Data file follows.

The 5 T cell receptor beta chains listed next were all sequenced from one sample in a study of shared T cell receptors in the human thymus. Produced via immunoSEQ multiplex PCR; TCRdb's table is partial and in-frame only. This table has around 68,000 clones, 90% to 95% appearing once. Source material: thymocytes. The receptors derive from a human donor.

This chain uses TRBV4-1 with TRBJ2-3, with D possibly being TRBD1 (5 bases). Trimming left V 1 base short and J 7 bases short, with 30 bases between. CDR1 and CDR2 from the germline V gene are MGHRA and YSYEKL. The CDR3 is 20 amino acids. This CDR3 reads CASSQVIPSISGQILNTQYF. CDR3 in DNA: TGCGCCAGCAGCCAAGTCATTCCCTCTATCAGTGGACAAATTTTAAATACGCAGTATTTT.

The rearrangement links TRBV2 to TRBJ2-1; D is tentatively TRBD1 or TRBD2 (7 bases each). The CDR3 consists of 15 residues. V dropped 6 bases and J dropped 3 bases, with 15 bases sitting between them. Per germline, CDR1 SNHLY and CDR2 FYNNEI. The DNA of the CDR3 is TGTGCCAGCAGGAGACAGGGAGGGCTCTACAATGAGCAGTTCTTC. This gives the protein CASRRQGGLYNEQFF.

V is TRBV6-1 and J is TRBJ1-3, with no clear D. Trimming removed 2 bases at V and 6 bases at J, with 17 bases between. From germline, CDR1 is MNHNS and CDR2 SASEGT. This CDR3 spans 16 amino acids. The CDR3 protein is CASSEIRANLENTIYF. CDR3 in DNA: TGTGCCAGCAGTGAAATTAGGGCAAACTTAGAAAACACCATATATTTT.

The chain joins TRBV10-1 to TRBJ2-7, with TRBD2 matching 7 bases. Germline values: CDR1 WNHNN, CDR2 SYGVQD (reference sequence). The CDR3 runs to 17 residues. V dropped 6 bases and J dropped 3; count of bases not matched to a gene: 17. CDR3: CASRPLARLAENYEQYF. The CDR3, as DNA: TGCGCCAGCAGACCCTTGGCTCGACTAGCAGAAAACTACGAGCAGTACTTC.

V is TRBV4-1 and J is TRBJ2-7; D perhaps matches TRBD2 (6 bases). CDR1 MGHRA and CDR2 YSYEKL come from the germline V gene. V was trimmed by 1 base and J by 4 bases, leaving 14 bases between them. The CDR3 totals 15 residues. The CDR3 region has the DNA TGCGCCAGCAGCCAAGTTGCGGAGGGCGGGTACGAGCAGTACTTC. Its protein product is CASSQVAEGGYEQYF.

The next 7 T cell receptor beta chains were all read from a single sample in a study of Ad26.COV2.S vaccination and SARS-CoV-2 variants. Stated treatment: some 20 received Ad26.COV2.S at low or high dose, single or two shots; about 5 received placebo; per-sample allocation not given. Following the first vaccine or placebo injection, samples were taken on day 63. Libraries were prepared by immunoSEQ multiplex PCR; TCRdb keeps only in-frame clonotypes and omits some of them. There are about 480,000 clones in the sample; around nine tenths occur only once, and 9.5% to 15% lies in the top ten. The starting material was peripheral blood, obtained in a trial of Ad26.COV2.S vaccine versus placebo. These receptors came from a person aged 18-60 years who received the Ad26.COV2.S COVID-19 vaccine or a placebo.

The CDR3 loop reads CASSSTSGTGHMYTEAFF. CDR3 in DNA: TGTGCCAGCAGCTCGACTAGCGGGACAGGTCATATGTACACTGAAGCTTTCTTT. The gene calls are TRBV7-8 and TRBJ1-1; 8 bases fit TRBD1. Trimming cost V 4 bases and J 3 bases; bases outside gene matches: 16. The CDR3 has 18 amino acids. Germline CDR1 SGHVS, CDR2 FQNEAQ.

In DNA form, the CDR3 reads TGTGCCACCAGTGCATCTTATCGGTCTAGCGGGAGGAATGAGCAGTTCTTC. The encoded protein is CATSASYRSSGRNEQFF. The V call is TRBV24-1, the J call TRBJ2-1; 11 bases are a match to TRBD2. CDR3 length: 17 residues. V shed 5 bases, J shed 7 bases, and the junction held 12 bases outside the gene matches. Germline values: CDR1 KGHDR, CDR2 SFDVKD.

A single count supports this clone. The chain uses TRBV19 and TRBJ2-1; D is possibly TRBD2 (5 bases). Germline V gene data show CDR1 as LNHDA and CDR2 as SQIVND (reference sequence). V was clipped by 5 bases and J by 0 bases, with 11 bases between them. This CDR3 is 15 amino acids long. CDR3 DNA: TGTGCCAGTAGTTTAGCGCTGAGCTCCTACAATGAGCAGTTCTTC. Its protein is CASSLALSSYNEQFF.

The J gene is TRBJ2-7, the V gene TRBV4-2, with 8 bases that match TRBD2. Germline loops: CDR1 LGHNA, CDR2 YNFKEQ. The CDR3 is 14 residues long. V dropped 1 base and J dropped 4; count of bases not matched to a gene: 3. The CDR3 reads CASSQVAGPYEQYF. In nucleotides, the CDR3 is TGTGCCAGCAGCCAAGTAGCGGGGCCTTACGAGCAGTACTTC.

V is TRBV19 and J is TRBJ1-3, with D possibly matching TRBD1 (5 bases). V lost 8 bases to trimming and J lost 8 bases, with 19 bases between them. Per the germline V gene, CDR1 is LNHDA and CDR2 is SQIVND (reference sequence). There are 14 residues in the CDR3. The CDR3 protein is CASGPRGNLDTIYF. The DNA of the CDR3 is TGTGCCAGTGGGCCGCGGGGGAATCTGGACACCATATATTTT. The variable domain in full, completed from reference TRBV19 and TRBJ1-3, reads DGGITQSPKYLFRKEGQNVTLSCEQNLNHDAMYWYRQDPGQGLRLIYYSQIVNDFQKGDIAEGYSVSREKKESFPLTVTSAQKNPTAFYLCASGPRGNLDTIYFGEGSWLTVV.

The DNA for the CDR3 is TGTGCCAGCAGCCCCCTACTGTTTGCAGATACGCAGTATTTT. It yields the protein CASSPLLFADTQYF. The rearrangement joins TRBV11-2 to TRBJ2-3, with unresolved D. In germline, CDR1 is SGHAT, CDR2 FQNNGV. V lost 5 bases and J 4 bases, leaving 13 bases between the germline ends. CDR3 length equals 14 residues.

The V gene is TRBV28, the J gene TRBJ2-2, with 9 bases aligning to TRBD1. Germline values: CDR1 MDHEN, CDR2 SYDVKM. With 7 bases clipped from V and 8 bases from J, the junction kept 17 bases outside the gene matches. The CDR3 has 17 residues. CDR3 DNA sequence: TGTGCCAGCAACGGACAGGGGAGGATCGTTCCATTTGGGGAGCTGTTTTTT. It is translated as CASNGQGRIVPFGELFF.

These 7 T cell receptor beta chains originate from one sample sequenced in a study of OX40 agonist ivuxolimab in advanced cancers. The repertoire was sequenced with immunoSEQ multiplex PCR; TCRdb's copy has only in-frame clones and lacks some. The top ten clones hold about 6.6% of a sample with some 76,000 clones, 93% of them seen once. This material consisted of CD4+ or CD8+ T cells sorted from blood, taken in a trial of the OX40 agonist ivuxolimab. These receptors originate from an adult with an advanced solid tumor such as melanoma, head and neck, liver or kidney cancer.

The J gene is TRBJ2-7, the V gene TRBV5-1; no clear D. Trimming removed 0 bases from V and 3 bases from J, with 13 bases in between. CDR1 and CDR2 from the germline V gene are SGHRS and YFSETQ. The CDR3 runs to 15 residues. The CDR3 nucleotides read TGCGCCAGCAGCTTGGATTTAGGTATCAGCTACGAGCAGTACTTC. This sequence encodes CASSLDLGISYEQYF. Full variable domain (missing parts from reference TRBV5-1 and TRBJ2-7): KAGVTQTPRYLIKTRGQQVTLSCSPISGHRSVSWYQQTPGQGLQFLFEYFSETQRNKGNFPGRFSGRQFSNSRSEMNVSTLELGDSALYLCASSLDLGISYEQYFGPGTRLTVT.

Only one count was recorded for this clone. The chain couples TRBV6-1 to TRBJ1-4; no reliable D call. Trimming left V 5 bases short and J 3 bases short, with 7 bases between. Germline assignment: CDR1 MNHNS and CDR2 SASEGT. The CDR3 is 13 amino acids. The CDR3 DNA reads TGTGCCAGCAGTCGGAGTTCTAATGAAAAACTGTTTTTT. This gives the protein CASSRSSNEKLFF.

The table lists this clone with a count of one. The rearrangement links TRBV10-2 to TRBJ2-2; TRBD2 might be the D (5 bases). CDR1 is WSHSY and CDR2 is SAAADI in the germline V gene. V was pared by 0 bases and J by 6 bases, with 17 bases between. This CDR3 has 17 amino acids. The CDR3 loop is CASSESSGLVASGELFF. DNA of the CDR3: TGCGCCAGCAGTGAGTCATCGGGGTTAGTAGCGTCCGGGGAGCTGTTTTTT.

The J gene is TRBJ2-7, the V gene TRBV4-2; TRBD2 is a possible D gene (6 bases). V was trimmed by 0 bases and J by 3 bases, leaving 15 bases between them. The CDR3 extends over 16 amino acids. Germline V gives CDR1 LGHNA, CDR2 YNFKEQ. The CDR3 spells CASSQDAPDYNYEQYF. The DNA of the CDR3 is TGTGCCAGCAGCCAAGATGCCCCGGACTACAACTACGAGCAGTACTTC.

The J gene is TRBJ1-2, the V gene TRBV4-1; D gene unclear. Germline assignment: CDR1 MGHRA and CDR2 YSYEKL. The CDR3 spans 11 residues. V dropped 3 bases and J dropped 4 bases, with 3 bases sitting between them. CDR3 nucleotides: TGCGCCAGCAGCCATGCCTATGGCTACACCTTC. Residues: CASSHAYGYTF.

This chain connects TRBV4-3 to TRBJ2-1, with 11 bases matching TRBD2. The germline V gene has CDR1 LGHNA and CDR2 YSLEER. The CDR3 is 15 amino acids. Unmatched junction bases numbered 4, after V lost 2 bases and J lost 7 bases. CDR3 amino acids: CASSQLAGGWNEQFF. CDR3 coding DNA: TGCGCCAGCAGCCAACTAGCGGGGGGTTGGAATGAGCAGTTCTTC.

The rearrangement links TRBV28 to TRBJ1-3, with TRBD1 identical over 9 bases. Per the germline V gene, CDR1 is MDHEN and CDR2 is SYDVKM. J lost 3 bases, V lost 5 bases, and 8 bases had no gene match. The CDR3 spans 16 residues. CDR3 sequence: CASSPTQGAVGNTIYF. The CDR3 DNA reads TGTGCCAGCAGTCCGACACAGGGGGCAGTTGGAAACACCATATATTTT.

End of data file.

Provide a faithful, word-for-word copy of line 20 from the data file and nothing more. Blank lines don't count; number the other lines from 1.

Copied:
The J gene is TRBJ1-2, the V gene TRBV4-1; D gene unclear. Germline assignment: CDR1 MGHRA and CDR2 YSYEKL. The CDR3 spans 11 residues. V dropped 3 bases and J dropped 4 bases, with 3 bases sitting between them. CDR3 nucleotides: TGCGCCAGCAGCCATGCCTATGGCTACACCTTC. Residues: CASSHAYGYTF.